(A Democratic) Party Like It’s Not 1999

by Jeff Fleischer

(BuzzFlash, June 2, 2008)


It might not have seemed evident at the time, but the roots of this year’s Democratic primary divide were already showing in the party’s 2000 nominating contest.

That race featured Vice President Al Gore arguing for a cautious continuation of the Clinton years, while former Senator Bill Bradley urged a return to the progressive values the party sometimes lost under the ├╝berpragmatism of Clintonism. “The time to fix your roof is when the sun is shining,” was a Bradley maxim throughout the campaign, as he advocated using the expected government surplus to fund health care, college scholarships for rural and inner-city students, infrastructure improvements, and Head Start and similar programs.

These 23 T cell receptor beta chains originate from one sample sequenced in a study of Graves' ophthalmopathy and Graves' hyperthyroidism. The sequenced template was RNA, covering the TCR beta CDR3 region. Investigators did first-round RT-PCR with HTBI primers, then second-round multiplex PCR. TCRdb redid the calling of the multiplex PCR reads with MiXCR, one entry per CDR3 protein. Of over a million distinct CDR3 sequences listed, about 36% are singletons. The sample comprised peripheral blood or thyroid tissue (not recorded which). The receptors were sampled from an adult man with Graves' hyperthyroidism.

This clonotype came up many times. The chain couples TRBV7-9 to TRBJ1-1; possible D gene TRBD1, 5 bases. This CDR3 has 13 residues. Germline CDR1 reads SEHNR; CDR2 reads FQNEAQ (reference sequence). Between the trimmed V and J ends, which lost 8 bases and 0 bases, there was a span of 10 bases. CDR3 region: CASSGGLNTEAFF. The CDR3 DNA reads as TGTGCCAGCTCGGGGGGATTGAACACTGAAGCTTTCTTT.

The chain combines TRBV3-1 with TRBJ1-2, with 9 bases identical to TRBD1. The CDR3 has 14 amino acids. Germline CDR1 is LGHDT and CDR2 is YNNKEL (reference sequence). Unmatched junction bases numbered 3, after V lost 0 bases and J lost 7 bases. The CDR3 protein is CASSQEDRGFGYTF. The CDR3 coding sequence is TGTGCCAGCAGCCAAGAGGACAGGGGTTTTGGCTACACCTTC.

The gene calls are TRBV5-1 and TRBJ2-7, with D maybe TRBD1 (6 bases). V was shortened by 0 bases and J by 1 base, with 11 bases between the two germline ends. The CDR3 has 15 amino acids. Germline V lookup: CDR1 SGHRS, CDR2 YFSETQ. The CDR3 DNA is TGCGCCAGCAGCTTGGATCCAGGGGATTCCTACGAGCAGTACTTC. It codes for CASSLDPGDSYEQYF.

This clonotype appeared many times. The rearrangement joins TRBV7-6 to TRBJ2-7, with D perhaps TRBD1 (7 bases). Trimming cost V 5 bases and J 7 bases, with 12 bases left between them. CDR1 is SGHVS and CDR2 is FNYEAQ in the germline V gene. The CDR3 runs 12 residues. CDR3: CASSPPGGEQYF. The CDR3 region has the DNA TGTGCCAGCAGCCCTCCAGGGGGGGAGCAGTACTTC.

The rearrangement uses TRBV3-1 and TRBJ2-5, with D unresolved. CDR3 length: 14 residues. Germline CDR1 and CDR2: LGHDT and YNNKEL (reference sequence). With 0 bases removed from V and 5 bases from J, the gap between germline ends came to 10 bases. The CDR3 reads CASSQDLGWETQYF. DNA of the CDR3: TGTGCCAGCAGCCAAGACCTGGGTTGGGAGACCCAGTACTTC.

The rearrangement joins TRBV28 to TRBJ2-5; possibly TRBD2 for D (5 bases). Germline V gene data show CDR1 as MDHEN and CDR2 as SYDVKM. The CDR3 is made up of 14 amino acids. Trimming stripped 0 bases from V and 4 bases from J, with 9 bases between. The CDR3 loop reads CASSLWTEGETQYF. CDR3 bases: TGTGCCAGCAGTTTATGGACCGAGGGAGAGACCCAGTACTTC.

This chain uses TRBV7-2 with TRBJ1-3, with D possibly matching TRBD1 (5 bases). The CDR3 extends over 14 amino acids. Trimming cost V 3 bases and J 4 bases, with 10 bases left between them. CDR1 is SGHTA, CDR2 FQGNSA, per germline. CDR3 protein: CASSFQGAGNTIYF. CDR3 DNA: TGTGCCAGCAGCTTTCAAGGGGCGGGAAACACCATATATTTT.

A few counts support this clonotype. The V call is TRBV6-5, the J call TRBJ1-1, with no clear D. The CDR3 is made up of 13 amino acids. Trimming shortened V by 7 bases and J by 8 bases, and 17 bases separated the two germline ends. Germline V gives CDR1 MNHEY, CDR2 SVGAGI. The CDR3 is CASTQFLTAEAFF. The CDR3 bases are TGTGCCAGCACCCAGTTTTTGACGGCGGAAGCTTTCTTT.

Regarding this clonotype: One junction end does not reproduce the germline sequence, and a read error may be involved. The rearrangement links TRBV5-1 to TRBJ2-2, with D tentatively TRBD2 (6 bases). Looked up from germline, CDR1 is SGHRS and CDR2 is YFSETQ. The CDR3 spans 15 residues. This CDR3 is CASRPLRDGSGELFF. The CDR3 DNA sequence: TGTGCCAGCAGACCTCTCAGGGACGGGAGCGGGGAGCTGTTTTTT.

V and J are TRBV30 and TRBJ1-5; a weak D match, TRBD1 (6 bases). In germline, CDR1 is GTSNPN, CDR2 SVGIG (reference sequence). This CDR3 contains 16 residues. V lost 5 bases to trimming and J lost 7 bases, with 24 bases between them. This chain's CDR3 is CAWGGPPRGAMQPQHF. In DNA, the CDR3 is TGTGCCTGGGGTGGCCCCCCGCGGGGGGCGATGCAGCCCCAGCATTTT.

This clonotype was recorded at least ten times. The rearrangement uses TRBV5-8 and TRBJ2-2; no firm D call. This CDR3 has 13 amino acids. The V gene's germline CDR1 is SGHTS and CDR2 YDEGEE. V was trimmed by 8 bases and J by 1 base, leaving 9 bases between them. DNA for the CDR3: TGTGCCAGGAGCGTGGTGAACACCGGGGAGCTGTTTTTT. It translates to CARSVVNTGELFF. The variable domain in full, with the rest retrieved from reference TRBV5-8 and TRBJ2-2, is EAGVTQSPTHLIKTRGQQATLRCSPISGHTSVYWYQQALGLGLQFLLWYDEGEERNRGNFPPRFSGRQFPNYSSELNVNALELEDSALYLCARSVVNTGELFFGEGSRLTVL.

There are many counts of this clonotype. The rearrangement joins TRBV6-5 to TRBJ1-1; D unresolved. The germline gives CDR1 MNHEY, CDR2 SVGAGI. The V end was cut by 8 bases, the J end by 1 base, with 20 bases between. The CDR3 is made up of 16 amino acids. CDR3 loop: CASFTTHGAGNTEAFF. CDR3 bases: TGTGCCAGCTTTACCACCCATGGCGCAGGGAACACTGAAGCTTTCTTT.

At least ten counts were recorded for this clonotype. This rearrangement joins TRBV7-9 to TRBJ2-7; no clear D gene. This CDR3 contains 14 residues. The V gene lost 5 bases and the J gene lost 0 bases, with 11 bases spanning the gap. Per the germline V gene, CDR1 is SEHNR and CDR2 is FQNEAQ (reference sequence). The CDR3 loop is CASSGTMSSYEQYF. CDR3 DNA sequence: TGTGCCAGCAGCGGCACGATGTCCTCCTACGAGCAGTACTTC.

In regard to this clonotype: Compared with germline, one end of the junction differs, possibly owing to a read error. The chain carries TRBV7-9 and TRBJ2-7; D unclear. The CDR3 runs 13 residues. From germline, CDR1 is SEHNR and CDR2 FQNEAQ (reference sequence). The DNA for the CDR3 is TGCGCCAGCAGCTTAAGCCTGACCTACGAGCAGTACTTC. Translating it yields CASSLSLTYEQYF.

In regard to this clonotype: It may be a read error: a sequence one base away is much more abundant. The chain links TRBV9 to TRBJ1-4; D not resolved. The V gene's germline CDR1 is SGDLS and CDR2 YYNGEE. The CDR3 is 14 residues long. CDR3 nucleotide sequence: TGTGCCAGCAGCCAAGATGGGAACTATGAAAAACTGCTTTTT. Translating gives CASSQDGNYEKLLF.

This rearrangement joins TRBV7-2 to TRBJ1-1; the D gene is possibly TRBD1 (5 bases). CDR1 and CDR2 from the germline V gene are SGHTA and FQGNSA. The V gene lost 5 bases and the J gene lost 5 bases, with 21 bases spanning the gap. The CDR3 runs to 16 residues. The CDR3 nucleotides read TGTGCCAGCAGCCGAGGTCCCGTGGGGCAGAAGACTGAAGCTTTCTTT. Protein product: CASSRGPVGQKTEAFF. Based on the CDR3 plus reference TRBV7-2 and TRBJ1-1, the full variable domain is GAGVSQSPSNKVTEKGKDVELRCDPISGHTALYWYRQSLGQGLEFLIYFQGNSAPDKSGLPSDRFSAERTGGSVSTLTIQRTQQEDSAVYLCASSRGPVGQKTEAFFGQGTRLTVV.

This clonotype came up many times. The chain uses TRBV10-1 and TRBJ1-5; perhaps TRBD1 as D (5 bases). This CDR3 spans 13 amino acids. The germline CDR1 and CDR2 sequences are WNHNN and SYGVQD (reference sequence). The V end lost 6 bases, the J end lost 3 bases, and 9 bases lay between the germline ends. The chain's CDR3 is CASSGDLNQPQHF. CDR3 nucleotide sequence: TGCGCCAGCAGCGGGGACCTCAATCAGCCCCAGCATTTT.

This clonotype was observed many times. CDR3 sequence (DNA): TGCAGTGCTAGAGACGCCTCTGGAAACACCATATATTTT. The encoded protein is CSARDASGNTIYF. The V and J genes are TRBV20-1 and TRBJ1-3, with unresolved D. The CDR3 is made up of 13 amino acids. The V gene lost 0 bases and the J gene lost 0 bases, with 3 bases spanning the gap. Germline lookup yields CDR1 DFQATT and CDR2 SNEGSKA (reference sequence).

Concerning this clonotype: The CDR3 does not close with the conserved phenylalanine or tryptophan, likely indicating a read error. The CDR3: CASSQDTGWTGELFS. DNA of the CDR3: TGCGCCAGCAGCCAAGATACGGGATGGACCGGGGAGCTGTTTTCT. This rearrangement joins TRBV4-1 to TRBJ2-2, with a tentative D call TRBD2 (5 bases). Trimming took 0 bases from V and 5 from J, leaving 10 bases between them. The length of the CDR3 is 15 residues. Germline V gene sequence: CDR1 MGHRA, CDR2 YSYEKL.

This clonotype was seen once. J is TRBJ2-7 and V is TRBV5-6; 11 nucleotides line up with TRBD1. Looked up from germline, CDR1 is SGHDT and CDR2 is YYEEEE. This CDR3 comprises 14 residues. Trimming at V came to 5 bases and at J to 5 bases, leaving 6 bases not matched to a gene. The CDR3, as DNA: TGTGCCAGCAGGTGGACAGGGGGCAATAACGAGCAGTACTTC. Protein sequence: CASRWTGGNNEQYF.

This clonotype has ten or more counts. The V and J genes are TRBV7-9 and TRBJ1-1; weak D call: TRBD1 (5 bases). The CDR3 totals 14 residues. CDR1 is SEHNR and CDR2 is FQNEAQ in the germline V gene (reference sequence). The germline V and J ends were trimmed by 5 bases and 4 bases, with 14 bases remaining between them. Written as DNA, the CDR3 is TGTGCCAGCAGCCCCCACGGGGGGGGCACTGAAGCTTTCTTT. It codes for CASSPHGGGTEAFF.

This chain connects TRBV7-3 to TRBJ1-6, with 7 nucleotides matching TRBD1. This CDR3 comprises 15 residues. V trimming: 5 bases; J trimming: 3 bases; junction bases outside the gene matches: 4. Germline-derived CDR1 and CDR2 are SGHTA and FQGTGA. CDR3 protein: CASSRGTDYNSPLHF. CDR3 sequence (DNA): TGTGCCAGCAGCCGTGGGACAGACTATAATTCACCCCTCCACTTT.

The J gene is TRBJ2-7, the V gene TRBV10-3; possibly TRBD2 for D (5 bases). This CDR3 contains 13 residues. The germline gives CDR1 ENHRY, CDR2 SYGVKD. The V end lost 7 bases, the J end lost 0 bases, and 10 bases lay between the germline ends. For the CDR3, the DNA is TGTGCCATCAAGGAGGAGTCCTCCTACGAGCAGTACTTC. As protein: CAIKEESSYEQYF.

Of course, Gore prevailed, and the resulting race against George W. Bush featured debates focusing on the minutiae of which candidate’s targeted tax cuts would benefit which middle-class citizens, including the famous October debate in which the candidates agreed 32 times.

The argument that there was no difference between the parties was never true, but the limited ground on which that general-election campaign was fought made that idea seem more plausible than it should have. Bush has obviously been a far different president than the one he professed to be in the campaign, and the 2000 Gore campaign (though, as he has admirably and repeatedly proved in recent years, not Al Gore in general) declined to propose many big ideas or fight from a position of strength.